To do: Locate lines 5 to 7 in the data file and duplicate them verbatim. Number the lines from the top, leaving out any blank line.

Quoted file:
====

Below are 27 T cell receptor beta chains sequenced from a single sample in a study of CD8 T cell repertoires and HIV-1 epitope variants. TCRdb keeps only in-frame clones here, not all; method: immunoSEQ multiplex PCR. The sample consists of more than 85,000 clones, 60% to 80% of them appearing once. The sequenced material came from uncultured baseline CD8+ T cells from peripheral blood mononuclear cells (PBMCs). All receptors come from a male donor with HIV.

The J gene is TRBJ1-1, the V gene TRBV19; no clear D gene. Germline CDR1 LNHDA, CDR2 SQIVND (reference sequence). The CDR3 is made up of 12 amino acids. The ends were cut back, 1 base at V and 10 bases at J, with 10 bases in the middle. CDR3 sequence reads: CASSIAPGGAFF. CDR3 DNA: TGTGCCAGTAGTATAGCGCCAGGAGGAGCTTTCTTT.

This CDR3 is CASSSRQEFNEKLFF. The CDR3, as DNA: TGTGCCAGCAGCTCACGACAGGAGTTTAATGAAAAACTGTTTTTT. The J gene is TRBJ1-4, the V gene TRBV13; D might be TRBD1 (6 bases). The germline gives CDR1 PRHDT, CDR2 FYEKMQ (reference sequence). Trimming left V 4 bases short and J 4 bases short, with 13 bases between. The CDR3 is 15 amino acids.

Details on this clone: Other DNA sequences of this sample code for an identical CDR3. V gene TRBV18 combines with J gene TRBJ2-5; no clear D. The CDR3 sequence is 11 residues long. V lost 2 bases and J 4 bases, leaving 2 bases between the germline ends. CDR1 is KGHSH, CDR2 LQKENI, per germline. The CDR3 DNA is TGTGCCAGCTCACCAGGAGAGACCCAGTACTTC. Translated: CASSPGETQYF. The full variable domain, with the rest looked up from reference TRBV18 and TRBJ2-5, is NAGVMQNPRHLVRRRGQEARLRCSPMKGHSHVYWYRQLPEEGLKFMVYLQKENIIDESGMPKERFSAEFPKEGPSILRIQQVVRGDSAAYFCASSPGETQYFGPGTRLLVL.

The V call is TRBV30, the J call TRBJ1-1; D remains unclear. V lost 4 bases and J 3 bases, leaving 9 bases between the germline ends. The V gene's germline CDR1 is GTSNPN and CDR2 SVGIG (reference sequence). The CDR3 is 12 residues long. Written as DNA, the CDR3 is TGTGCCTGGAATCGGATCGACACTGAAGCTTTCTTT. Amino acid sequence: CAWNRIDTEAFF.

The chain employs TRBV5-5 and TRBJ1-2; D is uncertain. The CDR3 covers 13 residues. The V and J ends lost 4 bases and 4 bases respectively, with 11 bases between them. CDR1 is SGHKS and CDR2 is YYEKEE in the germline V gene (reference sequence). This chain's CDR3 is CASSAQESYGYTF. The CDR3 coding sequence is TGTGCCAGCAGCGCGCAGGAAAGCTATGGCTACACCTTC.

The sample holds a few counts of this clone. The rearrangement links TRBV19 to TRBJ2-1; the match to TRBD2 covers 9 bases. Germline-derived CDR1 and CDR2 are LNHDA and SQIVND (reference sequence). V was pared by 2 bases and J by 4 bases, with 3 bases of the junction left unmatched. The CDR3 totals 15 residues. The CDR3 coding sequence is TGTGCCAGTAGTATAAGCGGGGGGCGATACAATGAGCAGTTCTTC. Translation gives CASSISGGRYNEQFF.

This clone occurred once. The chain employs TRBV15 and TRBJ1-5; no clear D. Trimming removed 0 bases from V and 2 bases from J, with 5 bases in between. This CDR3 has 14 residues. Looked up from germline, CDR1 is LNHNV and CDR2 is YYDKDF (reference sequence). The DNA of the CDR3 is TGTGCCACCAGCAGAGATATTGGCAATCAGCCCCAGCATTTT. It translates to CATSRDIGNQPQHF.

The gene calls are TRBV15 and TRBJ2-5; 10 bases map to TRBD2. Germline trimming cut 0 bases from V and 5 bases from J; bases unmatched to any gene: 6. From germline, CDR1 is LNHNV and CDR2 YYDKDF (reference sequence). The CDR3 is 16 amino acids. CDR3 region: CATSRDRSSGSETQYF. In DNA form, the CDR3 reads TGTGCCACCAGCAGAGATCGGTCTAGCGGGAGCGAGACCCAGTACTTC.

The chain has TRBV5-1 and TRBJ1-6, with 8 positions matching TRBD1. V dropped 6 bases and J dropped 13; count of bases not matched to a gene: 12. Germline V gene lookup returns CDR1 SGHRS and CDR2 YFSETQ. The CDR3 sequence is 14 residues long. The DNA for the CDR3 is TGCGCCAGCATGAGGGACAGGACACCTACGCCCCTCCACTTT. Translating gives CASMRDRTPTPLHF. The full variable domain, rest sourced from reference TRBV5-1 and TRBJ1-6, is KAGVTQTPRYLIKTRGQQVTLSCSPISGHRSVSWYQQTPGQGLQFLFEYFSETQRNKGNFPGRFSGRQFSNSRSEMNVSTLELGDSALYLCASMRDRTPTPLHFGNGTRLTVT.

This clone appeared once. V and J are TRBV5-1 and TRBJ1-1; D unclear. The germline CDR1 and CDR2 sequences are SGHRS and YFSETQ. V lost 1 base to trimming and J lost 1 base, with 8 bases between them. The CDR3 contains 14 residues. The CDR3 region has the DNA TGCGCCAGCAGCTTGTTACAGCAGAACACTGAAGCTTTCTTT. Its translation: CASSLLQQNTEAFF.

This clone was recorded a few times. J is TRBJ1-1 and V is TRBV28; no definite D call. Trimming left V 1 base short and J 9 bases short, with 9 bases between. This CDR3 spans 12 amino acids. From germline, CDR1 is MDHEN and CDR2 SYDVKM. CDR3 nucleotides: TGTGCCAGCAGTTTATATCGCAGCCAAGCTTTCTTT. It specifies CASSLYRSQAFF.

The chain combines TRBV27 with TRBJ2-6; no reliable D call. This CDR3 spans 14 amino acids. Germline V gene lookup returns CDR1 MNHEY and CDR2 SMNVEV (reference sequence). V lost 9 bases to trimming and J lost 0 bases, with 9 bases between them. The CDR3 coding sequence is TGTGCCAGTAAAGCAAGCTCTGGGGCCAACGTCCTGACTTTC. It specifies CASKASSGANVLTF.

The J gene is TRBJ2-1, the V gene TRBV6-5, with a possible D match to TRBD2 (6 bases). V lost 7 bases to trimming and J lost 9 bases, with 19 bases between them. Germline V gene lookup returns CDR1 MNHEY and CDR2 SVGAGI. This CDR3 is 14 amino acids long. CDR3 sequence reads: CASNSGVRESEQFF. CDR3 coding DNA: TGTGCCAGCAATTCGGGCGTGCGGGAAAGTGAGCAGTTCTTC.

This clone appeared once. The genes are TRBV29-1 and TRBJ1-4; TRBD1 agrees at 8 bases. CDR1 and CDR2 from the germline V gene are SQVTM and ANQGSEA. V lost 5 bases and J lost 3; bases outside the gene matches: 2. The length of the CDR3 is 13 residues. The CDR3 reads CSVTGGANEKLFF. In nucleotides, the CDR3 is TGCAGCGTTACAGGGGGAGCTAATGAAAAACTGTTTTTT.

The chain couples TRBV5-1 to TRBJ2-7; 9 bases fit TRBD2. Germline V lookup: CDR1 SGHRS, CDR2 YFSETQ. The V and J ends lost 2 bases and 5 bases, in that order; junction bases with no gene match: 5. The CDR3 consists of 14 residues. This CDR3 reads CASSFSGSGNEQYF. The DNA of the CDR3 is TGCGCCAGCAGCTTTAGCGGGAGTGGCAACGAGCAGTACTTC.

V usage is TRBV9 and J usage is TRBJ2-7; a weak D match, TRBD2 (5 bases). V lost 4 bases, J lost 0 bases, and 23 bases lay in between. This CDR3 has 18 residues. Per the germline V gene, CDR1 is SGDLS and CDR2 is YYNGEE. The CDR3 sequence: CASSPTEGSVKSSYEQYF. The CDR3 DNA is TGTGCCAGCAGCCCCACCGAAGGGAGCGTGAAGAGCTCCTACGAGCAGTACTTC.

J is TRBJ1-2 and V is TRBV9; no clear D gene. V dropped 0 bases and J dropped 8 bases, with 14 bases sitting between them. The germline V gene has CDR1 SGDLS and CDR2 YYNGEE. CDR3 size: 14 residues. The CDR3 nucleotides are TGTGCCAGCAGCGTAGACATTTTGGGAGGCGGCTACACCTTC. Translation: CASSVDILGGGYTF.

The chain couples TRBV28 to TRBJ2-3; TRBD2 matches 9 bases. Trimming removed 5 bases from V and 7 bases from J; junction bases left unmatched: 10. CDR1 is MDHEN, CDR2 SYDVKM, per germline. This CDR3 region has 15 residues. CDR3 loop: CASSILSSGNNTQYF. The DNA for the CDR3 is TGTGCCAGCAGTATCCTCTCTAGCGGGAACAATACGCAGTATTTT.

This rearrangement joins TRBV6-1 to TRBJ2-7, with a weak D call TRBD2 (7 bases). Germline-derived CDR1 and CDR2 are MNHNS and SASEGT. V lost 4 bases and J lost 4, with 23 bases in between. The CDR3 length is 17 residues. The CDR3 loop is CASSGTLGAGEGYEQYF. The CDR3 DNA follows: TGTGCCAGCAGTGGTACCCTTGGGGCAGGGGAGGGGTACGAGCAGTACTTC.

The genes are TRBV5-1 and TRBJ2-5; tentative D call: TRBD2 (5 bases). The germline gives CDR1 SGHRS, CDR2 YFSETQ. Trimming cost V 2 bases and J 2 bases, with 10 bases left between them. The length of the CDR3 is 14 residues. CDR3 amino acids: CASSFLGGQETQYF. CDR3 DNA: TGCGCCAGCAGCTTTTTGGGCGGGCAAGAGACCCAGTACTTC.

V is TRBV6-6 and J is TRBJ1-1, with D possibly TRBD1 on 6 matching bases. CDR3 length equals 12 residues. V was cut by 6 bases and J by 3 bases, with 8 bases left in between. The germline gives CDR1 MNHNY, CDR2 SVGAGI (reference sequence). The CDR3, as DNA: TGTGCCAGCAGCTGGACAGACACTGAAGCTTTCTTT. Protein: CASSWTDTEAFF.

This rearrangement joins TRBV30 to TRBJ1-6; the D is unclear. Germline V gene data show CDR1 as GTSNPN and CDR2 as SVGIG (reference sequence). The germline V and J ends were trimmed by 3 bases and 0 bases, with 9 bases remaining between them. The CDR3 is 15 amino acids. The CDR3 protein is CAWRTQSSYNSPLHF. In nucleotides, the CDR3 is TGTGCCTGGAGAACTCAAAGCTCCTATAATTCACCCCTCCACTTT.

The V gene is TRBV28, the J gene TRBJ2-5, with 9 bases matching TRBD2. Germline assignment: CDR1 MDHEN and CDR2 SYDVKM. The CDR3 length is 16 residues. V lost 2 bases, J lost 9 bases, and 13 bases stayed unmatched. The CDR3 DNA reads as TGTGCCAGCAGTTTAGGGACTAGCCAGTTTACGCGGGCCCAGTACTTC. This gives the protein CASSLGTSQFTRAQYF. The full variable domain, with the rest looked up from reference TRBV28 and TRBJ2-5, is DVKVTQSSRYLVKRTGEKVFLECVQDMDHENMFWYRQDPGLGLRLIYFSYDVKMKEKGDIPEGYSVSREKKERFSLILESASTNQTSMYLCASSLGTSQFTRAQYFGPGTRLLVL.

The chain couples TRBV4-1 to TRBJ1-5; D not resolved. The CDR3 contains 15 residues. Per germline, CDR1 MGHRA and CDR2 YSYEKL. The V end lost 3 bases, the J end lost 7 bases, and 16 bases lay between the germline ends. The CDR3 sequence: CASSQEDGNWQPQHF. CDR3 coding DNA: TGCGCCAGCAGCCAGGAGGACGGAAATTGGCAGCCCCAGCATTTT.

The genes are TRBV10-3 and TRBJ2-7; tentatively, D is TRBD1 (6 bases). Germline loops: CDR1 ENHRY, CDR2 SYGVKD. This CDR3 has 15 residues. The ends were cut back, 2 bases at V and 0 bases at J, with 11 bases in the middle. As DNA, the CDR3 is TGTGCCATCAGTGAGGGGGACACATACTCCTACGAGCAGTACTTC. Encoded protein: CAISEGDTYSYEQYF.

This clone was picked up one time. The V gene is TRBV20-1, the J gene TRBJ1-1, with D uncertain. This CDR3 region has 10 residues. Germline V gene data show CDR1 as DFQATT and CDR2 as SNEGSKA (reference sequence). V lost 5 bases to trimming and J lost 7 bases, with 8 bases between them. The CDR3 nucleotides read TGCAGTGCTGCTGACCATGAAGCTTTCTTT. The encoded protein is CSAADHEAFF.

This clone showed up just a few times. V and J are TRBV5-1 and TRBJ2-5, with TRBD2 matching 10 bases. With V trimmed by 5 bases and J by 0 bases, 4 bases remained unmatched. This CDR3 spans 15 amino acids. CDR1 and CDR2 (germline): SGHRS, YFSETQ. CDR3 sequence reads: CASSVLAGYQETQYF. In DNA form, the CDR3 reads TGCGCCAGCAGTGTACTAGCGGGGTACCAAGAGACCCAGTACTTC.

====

The V call is TRBV30, the J call TRBJ1-1; D remains unclear. V lost 4 bases and J 3 bases, leaving 9 bases between the germline ends. The V gene's germline CDR1 is GTSNPN and CDR2 SVGIG (reference sequence). The CDR3 is 12 residues long. Written as DNA, the CDR3 is TGTGCCTGGAATCGGATCGACACTGAAGCTTTCTTT. Amino acid sequence: CAWNRIDTEAFF.

The chain employs TRBV5-5 and TRBJ1-2; D is uncertain. The CDR3 covers 13 residues. The V and J ends lost 4 bases and 4 bases respectively, with 11 bases between them. CDR1 is SGHKS and CDR2 is YYEKEE in the germline V gene (reference sequence). This chain's CDR3 is CASSAQESYGYTF. The CDR3 coding sequence is TGTGCCAGCAGCGCGCAGGAAAGCTATGGCTACACCTTC.

The sample holds a few counts of this clone. The rearrangement links TRBV19 to TRBJ2-1; the match to TRBD2 covers 9 bases. Germline-derived CDR1 and CDR2 are LNHDA and SQIVND (reference sequence). V was pared by 2 bases and J by 4 bases, with 3 bases of the junction left unmatched. The CDR3 totals 15 residues. The CDR3 coding sequence is TGTGCCAGTAGTATAAGCGGGGGGCGATACAATGAGCAGTTCTTC. Translation gives CASSISGGRYNEQFF.